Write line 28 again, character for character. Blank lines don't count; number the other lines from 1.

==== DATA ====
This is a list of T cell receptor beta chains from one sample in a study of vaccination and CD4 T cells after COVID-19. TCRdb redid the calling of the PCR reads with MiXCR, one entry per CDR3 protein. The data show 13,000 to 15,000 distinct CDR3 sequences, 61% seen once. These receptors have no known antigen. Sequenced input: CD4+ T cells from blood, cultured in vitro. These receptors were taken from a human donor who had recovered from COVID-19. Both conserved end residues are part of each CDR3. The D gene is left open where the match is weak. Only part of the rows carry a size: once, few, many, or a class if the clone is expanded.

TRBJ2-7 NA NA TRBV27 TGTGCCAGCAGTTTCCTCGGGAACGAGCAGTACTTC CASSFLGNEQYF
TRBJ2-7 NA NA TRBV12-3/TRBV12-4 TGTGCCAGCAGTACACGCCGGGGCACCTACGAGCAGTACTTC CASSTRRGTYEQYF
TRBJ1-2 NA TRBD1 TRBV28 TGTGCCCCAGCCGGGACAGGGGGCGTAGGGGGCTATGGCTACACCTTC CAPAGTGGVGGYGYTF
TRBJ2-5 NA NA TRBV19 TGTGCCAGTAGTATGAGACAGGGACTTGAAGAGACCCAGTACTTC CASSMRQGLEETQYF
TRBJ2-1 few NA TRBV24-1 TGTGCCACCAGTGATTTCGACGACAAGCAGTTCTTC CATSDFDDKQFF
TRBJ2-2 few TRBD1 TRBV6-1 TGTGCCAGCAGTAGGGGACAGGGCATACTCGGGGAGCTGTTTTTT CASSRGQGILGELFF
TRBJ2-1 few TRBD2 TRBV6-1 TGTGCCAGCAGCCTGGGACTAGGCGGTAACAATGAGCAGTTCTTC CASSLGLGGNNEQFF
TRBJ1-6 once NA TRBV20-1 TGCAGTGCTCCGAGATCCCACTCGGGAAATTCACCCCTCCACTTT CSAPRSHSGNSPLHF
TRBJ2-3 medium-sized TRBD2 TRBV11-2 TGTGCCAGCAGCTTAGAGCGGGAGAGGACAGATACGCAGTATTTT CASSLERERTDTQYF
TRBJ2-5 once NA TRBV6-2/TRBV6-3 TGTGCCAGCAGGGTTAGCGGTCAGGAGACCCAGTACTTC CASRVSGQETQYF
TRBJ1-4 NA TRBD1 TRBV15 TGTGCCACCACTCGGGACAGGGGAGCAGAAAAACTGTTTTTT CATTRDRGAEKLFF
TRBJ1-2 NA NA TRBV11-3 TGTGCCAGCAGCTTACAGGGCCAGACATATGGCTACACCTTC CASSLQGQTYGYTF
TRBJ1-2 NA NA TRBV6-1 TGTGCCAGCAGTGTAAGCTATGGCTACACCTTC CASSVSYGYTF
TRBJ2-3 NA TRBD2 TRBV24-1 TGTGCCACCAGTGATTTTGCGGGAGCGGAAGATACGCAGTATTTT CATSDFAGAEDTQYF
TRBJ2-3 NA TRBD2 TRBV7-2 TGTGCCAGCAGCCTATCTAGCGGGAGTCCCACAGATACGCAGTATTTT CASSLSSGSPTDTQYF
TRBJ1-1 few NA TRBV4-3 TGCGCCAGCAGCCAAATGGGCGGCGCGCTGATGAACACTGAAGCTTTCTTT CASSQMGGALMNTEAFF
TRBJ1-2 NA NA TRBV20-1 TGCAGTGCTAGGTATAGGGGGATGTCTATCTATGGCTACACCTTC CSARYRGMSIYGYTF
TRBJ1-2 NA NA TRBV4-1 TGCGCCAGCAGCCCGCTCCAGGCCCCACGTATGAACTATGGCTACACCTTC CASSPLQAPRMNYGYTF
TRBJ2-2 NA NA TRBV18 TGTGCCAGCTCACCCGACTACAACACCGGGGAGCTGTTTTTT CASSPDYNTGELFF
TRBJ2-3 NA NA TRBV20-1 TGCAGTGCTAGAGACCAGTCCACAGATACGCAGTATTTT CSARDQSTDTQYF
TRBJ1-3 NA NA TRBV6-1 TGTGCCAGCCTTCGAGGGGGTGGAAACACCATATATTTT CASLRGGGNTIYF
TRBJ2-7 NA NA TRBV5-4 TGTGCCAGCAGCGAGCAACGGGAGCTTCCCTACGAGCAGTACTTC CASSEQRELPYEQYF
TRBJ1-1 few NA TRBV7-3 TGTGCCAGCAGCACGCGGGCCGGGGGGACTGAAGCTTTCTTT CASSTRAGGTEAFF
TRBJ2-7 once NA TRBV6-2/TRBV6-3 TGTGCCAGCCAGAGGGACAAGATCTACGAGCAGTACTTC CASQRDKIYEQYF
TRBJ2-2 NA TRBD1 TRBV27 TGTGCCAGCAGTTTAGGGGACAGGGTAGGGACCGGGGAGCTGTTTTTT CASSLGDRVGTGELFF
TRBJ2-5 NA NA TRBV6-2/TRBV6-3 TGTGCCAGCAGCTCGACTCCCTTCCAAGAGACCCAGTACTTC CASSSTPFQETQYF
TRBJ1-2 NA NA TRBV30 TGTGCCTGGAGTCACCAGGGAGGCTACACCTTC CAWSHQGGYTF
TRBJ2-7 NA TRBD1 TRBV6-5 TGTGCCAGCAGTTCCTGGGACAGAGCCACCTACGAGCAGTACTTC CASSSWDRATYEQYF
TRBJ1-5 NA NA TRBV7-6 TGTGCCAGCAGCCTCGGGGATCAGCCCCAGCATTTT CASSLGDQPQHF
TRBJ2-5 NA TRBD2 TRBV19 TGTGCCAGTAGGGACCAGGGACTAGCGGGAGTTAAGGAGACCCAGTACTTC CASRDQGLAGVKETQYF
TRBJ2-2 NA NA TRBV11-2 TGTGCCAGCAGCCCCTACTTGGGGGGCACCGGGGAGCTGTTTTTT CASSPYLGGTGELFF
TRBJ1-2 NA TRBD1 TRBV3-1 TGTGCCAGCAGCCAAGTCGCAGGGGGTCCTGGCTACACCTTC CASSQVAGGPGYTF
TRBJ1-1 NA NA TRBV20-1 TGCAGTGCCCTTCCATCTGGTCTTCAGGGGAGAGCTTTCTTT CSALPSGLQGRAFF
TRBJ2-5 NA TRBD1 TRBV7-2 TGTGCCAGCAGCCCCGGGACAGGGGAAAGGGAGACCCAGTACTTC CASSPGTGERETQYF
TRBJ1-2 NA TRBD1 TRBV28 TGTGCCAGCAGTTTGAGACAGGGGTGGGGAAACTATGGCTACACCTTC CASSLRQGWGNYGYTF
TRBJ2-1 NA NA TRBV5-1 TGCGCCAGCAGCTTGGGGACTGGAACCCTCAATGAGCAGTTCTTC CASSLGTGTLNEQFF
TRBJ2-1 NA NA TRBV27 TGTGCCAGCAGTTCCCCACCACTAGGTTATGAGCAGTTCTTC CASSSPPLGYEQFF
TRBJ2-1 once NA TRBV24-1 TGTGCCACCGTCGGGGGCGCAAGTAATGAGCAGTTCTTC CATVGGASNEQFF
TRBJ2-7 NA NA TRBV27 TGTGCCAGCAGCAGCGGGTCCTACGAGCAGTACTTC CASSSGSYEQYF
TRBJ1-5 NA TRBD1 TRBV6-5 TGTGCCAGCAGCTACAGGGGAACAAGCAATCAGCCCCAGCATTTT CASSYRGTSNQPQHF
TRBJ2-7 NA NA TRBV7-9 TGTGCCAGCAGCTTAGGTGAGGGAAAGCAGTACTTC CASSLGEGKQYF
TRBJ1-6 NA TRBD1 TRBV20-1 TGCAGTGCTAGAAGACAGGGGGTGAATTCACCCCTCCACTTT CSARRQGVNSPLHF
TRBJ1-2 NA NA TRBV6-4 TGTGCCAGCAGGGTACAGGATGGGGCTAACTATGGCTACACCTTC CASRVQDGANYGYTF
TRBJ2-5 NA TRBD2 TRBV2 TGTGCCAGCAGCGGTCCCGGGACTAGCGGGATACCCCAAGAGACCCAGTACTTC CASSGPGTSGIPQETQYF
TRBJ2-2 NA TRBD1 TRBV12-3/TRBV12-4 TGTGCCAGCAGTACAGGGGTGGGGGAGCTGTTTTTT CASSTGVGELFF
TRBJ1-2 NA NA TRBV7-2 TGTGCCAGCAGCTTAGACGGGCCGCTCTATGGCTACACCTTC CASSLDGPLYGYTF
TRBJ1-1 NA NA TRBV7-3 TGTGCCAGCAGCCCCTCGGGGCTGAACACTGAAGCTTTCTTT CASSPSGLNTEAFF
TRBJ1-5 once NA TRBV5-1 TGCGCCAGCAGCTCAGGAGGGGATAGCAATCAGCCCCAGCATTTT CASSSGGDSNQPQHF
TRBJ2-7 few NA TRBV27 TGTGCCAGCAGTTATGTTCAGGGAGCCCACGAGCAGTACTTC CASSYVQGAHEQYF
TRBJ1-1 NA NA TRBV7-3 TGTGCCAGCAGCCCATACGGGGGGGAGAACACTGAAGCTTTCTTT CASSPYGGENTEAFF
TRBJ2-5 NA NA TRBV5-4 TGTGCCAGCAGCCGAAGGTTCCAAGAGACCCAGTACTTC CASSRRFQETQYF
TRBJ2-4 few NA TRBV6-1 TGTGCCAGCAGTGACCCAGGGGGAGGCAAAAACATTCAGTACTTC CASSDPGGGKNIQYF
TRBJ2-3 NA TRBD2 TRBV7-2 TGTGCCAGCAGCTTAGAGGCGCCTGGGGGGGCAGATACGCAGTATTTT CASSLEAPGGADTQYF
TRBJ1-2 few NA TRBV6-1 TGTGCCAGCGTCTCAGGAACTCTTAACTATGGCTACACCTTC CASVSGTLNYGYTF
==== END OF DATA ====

TRBJ1-2 NA NA TRBV30 TGTGCCTGGAGTCACCAGGGAGGCTACACCTTC CAWSHQGGYTF